Pets

Pet answers: pets at Christmas

Don’t settle for pet theories, get pet answers! Veterinary surgeon Holly Norman answers your animal health questions

My dog really doesn’t like fireworks and I’m dreading the Christmas season coming up. Is there anything I can do to help him?
Oh dear. Unfortunately, fear of fireworks is one of the most common phobias we see in dogs and can be really distressing for both you and them. The first thing to do is get prepared! When the fireworks season approaches, make sure cats and dogs are inside with windows and doors shut and curtains drawn. Play some music or put the television on to help drown out those scary bangs and build a den for your dog to hide in. This can be as simple as draping a thick blanket over a dog crate or even just using blankets and cushions to create a dark, secluded place behind the sofa (remember those fort-building skills as a child!). Place their favourite toys in there and a familiar dog cushion or blanket and encourage them to use it before the actual fireworks begin. Pheromone diffusers are excellent at reducing stress but they will need to be in place at least a couple of weeks before fireworks season to work at their best. For the really worried canines, speak to your vet beforehand as they can often prescribe calming medication to be used on the night. The Adaptil website (www. adaptil.com) also has some great tips and tricks. Lastly, once the New Year’s Eve bangs are over, it’s time to talk to your veterinary practice and discuss how to address your dog’s phobia and give him confidence to face next years festive season. This can involve using pheromone diffusers and starting a desensitisation programme to gradually build up tolerance to fireworks, so that hopefully next year, you’ll both have a much calmer time!

This will be our first Christmas with our kitten. I can’t wait for her to see the Christmas tree and fairy lights but I heard that some things can be dangerous for cats?
How lovely! I love kittens but they can certainly be trouble, especially when it comes to Christmas decorations and ornaments! As you’ve probably found, kittens investigate everything and seem determined to climb up/on/over/ around anything in the house. This does mean we have to put some measures in place to prevent them from hurting themselves or making themselves ill, especially at Christmas time. There are many plants and foods that are toxic to cats, including poinsettia, lilies, mistletoe, chocolate, onions, garlic, grapes and raisins, so make sure your kitten can’t access any of these. Tinsel can pose a choking hazard to overplayful cats and keep fairy lights out of reach as chewing on one of these cables can result in a nasty electrical shock. Although we will often get a bit merry around Christmas, make sure you don’t leave any human hangover cures lying around. Drugs like paracetemol and ibuprofen can be poisonous to dogs and cats. Finally, after a bit of preventative planning to keep your feline friend from getting into trouble, you can both relax and enjoy the festivities!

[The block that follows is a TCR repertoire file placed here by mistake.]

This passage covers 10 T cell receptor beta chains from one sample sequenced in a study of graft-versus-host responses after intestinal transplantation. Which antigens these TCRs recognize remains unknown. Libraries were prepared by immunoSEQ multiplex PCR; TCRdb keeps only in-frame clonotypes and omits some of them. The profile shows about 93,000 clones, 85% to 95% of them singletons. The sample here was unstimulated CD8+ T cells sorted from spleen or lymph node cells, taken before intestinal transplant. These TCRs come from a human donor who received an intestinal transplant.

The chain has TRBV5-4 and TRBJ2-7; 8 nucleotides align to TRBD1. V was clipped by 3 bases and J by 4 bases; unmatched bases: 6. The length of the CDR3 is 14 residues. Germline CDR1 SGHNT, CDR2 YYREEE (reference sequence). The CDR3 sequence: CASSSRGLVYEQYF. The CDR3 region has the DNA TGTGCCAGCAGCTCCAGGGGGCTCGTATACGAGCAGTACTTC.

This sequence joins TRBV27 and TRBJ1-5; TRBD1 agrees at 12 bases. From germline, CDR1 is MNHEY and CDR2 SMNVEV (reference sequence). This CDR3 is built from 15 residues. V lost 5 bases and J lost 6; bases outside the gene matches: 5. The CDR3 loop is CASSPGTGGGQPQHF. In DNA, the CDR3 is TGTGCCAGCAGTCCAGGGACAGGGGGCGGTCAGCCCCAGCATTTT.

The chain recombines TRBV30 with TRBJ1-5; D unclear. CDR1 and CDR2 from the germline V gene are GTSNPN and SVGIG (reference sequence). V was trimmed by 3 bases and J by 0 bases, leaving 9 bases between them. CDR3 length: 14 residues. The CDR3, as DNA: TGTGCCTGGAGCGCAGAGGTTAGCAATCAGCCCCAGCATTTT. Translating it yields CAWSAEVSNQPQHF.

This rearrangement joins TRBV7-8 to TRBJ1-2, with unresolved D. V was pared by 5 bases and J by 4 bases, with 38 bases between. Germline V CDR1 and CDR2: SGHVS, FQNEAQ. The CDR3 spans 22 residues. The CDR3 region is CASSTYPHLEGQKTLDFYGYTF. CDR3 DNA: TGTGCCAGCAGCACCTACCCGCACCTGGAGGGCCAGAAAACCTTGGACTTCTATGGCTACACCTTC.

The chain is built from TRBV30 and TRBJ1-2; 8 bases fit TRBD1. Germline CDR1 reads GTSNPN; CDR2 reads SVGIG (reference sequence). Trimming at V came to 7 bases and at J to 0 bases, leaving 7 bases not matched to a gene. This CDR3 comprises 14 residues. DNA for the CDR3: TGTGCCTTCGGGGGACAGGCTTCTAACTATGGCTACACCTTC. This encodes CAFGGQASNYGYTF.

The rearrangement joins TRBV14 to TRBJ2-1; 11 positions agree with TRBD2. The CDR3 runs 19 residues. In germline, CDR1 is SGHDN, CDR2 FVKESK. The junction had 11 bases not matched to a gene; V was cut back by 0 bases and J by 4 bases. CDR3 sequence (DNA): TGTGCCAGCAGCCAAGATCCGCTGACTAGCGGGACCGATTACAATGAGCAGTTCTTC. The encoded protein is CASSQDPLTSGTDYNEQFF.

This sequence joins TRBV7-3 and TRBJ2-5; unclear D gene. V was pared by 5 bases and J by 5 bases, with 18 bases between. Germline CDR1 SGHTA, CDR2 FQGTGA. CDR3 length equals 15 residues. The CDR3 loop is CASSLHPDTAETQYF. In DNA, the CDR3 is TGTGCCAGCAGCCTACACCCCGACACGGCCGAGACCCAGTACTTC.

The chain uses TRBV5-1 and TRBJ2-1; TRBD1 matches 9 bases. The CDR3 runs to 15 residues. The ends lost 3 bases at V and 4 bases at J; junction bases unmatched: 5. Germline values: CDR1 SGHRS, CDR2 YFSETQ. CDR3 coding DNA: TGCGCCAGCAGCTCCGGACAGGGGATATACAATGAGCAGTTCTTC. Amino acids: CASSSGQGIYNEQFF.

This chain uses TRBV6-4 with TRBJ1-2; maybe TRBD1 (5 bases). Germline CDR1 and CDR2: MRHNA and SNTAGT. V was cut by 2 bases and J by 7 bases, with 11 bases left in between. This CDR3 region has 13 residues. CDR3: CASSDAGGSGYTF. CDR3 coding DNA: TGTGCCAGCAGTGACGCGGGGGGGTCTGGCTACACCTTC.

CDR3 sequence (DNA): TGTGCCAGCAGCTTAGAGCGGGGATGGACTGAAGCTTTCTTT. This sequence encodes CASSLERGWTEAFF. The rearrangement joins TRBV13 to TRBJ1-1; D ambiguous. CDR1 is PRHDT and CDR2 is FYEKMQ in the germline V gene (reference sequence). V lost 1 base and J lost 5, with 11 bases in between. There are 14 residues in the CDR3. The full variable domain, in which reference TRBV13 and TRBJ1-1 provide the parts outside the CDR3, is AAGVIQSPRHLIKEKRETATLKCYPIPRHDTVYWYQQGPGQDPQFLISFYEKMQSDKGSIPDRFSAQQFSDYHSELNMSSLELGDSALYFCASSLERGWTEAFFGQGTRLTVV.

I’m going away over the holiday period and I’m worried about putting my dog in kennels. She’s never been in one before and I don’t want her to get stressed. Can you recommend anything?
Putting your dog or cat in kennels for the first time can be really stressful, for both you and them. We worry about whether our pets will eat and drink as normal and how they will feel being away from home. A good kennels or cattery will immediately understand this and work with you to help your dog or cat feel at home. I always recommend visiting the kennels beforehand to walk around and see what the accommodation is like. Feel free to ask questions about how they feed and exercise the animals in their care and whether they have different approaches to elderly or nervous animals. Once you have selected your kennel or cattery of choice, it can be worthwhile booking your pet in for a trial stay of just one night. A good kennels will make this a really positive experience for your pet so that when it comes to staying there for longer, your dog or cat is already viewing it as a fun place to stay! Lastly, take some familiar items with you to make them feel at home; I always include a favourite blanket and treats as well as some toys.

Do you have a pet or animal health question? Send it to us at: . Holly will endeavour to answer all questions, whether published or not!

Dr Holly Norman BSc (Hons) BVetMed MRCVS veterinary surgeon and Joint Venture Partner at: Peterborough Vets4Pets 231-233 St Paul’s Road Peterborough PE1 3RL Tel: 01733 890777 & Bretton Vets4Pets Inside Pets at Home Unit 2 The Bretton Centre Peterborough PE3 8DN Tel: 01733 261094   

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